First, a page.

There was hope. We tailored our ways and our resumes to what was deemed Canadian. But this ‘Canadian-ism’ was a new -ism entirely, I hadn’t expected this to happen – people having to face hurdles and a lack of recognition of their achievements or true potential when applying to jobs. We were warned about job scams. Not to forget, I experienced two absurd pyramid-style door-to-door marketing job interviews myself, of which I did recognize the second one instantly and wanted to run but couldn’t (it’s a funny story I’d narrate some other day). I was burning out on all my savings, the city was new, I started spending a lot on Ubers to save time and energy in what was already a very loaded schedule of attending back-to-back workshops, networking, and full-time job-search.
Everyday my conscience kept telling me to earn back what I was spending. A retail job fair came up at my favourite mall, Yorkdale. I dropped by well-prepared for the interviews and landed a retail job. I knew it wasn’t where I wanted to be, but I had no choice. It had been just over a month since I had arrived and I was glad to begin this retail role. The first month threw me off a bit – numb legs and dead feet every day. Never had I stood for so many hours constantly on my toes, juggling back and forth with a 30-minute lunch break thrown in. I didn’t know what these front-end retail jobs were like. I grew to like our discounts, the clothes, and a few nice customers we got a chance to chat with. This was a horrible reminder of how the minimum wage cannot give people meals and a roof. You could not depend on such work for a livelihood.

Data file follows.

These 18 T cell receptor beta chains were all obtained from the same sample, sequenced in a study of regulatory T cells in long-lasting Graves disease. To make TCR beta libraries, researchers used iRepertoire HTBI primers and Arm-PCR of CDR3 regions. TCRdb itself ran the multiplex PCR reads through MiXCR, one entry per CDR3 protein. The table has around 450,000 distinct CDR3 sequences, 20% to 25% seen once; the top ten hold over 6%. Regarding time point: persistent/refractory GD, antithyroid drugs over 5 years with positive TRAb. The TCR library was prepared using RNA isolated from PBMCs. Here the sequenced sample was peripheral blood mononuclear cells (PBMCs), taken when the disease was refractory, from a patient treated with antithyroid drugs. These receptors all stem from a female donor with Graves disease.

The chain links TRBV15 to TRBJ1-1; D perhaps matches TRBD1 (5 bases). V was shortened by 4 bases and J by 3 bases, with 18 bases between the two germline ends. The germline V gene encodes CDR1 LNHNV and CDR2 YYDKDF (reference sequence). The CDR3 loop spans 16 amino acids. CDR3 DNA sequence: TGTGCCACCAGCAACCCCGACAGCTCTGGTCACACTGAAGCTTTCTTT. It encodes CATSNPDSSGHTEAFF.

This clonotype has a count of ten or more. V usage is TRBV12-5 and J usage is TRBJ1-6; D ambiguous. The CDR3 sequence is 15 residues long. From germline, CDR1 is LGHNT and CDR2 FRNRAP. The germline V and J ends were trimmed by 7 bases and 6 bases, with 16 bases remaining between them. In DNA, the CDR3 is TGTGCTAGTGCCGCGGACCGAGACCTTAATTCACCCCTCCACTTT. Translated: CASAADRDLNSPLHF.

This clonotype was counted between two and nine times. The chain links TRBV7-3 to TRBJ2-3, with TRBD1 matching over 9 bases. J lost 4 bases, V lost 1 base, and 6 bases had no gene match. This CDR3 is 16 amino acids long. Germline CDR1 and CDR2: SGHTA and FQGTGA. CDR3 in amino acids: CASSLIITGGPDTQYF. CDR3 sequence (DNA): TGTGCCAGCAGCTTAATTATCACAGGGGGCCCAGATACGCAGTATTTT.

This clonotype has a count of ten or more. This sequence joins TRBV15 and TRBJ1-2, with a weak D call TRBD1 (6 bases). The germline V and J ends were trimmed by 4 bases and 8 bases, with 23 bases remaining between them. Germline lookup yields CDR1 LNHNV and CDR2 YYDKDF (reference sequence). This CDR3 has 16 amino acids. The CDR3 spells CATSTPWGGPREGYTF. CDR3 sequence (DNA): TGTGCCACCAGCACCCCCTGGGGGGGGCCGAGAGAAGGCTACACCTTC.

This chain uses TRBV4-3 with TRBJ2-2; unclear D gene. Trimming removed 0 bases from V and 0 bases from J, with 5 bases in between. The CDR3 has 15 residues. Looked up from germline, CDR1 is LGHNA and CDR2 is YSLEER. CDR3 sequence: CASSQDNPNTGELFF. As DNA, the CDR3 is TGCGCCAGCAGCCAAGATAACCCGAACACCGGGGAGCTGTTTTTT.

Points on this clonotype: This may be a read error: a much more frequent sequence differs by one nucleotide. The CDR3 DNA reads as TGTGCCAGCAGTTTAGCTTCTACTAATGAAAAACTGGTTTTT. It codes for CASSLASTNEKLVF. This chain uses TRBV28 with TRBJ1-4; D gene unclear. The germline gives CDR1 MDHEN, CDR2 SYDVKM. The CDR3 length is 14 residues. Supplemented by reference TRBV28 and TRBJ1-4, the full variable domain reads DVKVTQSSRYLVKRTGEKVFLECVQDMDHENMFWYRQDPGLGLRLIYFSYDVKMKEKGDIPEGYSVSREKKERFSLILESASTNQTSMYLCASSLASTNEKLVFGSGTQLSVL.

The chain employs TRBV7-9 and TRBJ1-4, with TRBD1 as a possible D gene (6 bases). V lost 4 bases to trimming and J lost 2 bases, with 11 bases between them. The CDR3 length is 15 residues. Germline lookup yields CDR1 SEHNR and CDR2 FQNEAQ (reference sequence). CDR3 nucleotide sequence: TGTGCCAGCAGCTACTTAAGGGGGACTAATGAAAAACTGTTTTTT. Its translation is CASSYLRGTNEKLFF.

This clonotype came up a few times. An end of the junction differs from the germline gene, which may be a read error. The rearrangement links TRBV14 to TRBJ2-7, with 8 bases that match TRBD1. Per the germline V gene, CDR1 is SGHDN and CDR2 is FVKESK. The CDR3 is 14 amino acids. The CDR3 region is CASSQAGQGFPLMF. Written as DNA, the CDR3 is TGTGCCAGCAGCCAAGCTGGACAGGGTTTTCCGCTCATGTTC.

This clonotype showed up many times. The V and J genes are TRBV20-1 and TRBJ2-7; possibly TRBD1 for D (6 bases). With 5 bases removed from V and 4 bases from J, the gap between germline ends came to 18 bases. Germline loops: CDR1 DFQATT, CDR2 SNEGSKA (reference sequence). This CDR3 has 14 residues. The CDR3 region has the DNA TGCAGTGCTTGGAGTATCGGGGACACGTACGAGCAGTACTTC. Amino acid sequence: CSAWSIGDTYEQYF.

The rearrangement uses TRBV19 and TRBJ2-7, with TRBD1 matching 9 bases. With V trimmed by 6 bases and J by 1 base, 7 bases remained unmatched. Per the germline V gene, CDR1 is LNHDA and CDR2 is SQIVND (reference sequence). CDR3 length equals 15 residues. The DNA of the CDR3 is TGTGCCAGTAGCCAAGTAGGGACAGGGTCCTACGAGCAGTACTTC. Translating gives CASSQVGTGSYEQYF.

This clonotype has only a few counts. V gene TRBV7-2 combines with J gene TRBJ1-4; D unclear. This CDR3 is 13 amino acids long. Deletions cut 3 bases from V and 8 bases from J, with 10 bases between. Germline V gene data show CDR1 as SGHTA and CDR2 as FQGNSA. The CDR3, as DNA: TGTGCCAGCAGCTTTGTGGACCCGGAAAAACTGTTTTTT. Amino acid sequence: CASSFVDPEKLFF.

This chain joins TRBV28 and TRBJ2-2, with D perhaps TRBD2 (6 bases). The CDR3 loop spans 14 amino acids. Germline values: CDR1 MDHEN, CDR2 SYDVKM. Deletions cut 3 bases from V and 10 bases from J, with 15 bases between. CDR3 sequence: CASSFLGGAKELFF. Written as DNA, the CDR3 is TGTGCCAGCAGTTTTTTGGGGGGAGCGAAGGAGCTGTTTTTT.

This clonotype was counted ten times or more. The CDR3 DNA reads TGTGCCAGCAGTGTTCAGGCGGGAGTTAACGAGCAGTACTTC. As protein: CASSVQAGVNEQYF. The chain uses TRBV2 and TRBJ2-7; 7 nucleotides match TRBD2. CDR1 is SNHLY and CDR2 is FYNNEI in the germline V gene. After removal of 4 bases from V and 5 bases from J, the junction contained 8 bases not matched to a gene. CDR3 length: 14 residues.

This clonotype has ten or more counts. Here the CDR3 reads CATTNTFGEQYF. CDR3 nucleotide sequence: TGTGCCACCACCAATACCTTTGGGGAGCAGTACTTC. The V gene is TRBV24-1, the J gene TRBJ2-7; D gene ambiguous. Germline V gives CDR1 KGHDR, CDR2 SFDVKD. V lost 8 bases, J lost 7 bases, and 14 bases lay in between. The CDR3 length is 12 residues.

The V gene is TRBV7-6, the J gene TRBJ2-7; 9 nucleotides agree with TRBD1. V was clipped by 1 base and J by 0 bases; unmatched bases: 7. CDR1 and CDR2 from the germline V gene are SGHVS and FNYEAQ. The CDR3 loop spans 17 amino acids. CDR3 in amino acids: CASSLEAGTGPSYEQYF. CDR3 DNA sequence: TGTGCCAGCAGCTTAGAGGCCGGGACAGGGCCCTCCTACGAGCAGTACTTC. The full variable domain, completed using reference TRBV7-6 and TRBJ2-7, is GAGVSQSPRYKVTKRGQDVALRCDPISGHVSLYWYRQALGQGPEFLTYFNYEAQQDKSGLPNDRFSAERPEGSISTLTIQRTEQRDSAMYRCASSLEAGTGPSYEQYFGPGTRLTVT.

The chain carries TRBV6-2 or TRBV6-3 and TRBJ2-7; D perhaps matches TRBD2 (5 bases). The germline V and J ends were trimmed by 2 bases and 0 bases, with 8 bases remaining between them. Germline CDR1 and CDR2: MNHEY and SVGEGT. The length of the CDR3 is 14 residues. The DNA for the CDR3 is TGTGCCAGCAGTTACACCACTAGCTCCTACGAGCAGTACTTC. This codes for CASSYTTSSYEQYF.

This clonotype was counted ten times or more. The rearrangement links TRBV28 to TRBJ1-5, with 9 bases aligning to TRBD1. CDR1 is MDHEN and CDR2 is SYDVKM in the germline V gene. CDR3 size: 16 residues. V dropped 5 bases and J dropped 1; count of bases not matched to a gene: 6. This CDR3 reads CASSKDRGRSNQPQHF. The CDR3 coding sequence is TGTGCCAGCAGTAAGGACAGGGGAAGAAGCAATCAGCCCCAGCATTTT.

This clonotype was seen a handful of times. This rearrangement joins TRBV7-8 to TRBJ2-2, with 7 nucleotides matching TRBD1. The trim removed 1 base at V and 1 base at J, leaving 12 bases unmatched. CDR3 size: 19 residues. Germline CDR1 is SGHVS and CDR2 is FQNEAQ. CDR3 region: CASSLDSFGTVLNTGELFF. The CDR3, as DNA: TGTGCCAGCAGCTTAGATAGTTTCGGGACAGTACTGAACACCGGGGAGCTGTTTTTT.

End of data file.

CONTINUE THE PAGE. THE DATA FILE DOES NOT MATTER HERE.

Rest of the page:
In the store, many of us came from brilliant career backgrounds, the narratives surprised me. Yet, we were all here in this together, unable to find a space to showcase our skills and capabilities. Some days were harder than others – I felt worthless but the idea to keep the goal in sight was the key to surviving this curve. This learning curve is huge, I tell you, it is long and super-coiled, and everyone walks a unique path. I saw job descriptions that listed everything I could do or had previously done – a versatile communications professional, a marketeer, a brand manager with a passion for PR.